Wrong move for Let's Move?

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Is Michelle Obama's

For supporters of a national policy to reduce the selling and marketing of junk food to kids -- among them noted healthy food advocate Marion Nestle -- this apparent shift in focus was more than disheartening. As Nestle points out, there are three main reasons this would be an unfortunate direction: First, a sole focus on physical activity negates the fact that to lose weight, most people still have to eat healthy whether or not they move more. Second, it undermines all the recent work that's been put into getting the message out about healthy diets.

Nestle's third reason -- and perhaps most important of all -- is that a that a shift away from healthy eating "declares victory prematurely" for food manufacturers and marketers. She cites an excerpt from Obama's speech: "Major food manufacturers are cutting sugar, salt and fat from their products. Restaurants are revamping kids' menus and loading them with healthier, fresher option." But as Nestle and others have observed, there have been many promises from food companies but little action.

"The political cost of fighting the food industry is surely the reason for the change in Mrs. Obama's rhetoric," asserted Nestle.

The White House's Let's Move senior policy advisor Sam Kass was quick to respond last week, saying that no pullback away from promoting healthy diets was planned. Instead, he said Obama's speech was intended to inform us about the campaign's expansion into another one of the program's five essential "pillars" which include: creating a healthy start for children; empowering parents and caregivers; providing healthy food in schools; improving access to healthy, affordable foods; and increasing physical activity.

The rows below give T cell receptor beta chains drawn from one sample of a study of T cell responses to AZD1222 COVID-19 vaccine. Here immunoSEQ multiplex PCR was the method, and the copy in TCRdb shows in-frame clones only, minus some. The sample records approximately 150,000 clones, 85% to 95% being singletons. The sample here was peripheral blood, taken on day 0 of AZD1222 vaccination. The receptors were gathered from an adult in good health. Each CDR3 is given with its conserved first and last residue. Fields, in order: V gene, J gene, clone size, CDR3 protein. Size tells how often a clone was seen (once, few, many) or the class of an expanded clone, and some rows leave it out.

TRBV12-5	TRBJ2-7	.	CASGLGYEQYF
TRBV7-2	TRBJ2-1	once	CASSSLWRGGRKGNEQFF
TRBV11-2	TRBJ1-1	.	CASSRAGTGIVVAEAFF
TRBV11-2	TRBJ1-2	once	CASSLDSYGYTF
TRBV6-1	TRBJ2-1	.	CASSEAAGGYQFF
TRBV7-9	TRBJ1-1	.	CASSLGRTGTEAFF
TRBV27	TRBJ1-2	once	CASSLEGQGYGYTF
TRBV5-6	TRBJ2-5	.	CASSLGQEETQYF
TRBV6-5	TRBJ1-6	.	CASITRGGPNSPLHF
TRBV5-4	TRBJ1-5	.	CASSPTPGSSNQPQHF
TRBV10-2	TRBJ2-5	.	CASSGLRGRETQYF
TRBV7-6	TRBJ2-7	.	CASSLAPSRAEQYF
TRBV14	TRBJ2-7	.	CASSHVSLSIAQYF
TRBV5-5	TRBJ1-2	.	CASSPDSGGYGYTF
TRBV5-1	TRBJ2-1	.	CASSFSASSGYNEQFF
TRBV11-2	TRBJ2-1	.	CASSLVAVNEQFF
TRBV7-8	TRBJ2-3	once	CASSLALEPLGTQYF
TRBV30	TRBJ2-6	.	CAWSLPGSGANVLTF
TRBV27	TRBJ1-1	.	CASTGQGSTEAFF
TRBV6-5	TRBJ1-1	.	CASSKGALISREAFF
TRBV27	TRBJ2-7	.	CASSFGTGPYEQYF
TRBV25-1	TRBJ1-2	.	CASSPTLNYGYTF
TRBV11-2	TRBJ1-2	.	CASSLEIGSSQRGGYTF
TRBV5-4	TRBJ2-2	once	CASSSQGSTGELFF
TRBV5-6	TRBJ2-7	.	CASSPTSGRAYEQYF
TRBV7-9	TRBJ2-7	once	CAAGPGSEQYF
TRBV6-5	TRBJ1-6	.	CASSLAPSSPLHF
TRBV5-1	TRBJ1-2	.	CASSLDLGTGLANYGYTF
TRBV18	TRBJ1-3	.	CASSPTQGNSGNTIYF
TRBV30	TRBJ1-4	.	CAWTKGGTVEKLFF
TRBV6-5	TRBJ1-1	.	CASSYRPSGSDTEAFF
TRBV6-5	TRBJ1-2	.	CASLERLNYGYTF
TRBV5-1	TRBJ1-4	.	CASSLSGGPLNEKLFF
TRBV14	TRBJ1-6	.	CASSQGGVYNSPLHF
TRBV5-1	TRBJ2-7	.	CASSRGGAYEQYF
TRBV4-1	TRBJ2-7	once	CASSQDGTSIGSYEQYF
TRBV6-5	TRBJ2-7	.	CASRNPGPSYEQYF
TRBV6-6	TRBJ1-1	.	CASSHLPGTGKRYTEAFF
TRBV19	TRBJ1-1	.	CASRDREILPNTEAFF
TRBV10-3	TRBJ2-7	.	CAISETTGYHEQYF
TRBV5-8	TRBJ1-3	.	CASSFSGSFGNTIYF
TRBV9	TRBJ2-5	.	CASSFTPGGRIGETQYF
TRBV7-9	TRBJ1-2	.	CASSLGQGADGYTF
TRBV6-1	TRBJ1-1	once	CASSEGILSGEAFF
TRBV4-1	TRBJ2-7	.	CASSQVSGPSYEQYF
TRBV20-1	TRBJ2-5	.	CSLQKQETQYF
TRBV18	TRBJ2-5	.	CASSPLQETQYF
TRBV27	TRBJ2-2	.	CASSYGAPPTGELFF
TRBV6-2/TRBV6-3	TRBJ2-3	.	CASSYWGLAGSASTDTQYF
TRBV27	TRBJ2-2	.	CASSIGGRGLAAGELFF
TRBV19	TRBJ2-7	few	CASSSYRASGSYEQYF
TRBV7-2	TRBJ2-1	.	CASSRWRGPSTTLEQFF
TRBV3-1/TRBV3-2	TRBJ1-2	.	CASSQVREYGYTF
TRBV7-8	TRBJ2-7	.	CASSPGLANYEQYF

Let's hope Kass' clarification of Obama's comments means that Let's Move is in fact looking to be more comprehensive and not selectively choosing to emphasize one "pillar" over another based on political expediency. As usual, Nestle says it best: "In the broader context of the Let's Move pillars, a focus on physical activity makes sense. It is an addition, not a substitution."

The last thing we need is to pit healthy eating against physical activity. As BMSG director Lori Dorfman and health advocate Toni Yancey pointed out in their 2009 article for Preventive Medicine: Good nutrition and regular physical activity are BOTH necessary for preventing chronic disease. Let's Move should not give up on holding the food industry accountable for selling junk food to children and families while working to keep Americans physically active.

Let's Movecampaign moving in the wrong direction? The First Lady recently announced that she will focus more on getting kids to be more active. Does this mean less time encouraging food companies to make healthier products for kids and stop marketing junk food to them?


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